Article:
Bright bedroom with Dorchester hotel-salvaged chairs /

This remote retreat makes the ideal base for a break in Wales's literary capital, discovers Laura Holt

Westbrook Court is the type of place that's off the satnav. Although it's just 10 minutes outside Hay-on-Wye, on the English side of the border with Wales, it feels remote – the conurbations around it are so few that full-beam headlights are required to make your way through the inky-black night. The mobile phone signal is patchy. But few who come to this newly-opened B&B will want to spend time checking their emails.

It is, after all, on the fringes of the Brecon Beacons National Park (, a dream for outdoor enthusiasts. In May, the tiny town of Hay-on-Wye also brims with thousands of book lovers, as the world-renowned literary festival rolls into town (21-31 May 2015; Next month is the festival's Winter Weekend (28-30 November), with literary events, family activities, a festive food market and music.


Behind Westbrook's 17th-century brick farmhouse, five contemporary rooms are tucked away in a timber-clad new-build, on the site of the old stables. The owners came across the run-down property while holidaying from London and put in an offer on the spot. Four of the rooms have a mezzanine that accommodates the sleeping space, with a smart lounge and bathroom below. One room contains a four-poster bed and two turquoise armchairs that the owner found at auction – secondhand from The Dorchester hotel – for £7 each.

In fact, it's the owners' magpie eye that makes this property. While the footprint of each room is largely the same, each has unique touches: a home-made Conran-style pendant lamp; old apple crates re-imagined as shelves; upcycled furniture. Removed from the main house, the rooms feel more like self-contained suites than a traditional B&B.

Suite with mezzanine sleeping area (


At weekends, breakfast is served in the farmhouse, with sausages and bacon from butcher C J Gibbons in Hay, mushrooms and tomatoes from Castle Greengrocers, hand-blended Trumper's Tea, and coffee from the Theaker family in nearby Cusop (who learnt their trade living on a Kenyan plantation). Eggs are from the owner's free-range hens. At weekdays, a hamper is delivered, laden with smoked salmon, hard-boiled eggs, fresh bread, fruit, yogurt, cereals, pastries and juices.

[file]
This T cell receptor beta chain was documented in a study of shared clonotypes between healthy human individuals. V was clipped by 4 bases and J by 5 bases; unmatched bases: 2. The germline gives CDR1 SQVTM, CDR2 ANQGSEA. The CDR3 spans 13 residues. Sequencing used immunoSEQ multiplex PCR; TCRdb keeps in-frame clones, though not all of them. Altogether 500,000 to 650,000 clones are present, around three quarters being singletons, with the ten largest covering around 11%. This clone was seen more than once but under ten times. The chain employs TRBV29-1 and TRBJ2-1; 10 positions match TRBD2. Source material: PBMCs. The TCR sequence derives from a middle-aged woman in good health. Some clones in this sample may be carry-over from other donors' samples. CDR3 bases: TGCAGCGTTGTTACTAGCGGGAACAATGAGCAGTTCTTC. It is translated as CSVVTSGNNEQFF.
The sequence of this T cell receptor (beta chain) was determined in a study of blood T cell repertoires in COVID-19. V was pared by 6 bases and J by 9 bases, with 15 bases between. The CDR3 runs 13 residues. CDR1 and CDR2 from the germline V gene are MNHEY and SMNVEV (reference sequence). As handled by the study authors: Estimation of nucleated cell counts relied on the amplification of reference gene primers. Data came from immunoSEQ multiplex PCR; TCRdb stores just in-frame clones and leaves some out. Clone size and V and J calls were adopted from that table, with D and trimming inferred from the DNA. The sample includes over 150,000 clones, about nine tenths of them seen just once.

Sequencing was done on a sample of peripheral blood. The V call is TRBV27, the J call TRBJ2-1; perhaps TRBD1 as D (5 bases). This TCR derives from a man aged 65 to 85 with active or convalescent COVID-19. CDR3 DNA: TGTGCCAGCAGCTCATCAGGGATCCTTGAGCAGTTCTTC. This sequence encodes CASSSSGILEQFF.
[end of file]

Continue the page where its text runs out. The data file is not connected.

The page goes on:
Kari is an Australian designer who left Melbourne 20 years ago on a one-way ticket and met Chris, her husband. They have a four-year-old daughter, Heidi. The family swapped a hectic London lifestyle for bliss in Herefordshire, with plans to add Gloucestershire Old Spot pigs to their growing list of livestock.


It was Richard Booth who turned Hay-on-Wye into the undisputed "Town of Books". The maverick businessman opened Hay's first major bookshop in 1962, having bought truckloads of cut-price stock from failing retailers in America. In 1977, he crowned himself "King of Hay" and declared the town an "independent kingdom". The stunt garnered publicity and in 1988, the town's literary festival was born. Although Richard sold his bookshop in 2005, it remains on Lion Street (01497 820322;, now with added café and cinema.

The town also has handfuls of lovely one-off boutiques to browse, including concept store Eighteen Rabbit (01497 820 069;, and antiques outlet Fleur de Lys (01497 821644).

Good choices for dining out include Tomatitos Tapas (01497 820772;, and St John's Place (07855 783 799;

Allow time for exploring the outdoors. In Glasbury, Wye Valley Canoes (01497 847213; wyevalley rents huge, Canadian-style canoes (£20pp), plus bikes and Vespas for excursions into the Brecon Beacons (£17/£45pp).


Drive into the hills to find The Bridge Inn in Michaelchurch Escley (01981 510646; It's sited beneath weeping willows beside a brook and it's an idyllic place to nurse a pint or tuck into hearty local dishes, such as braised shoulder of lamb with Gwatkin cider (£15.50).


Westbrook Court, Hay-on-Wye, Her-eford HR3 5SY (01497 831752; Doubles start at £85, with breakfast.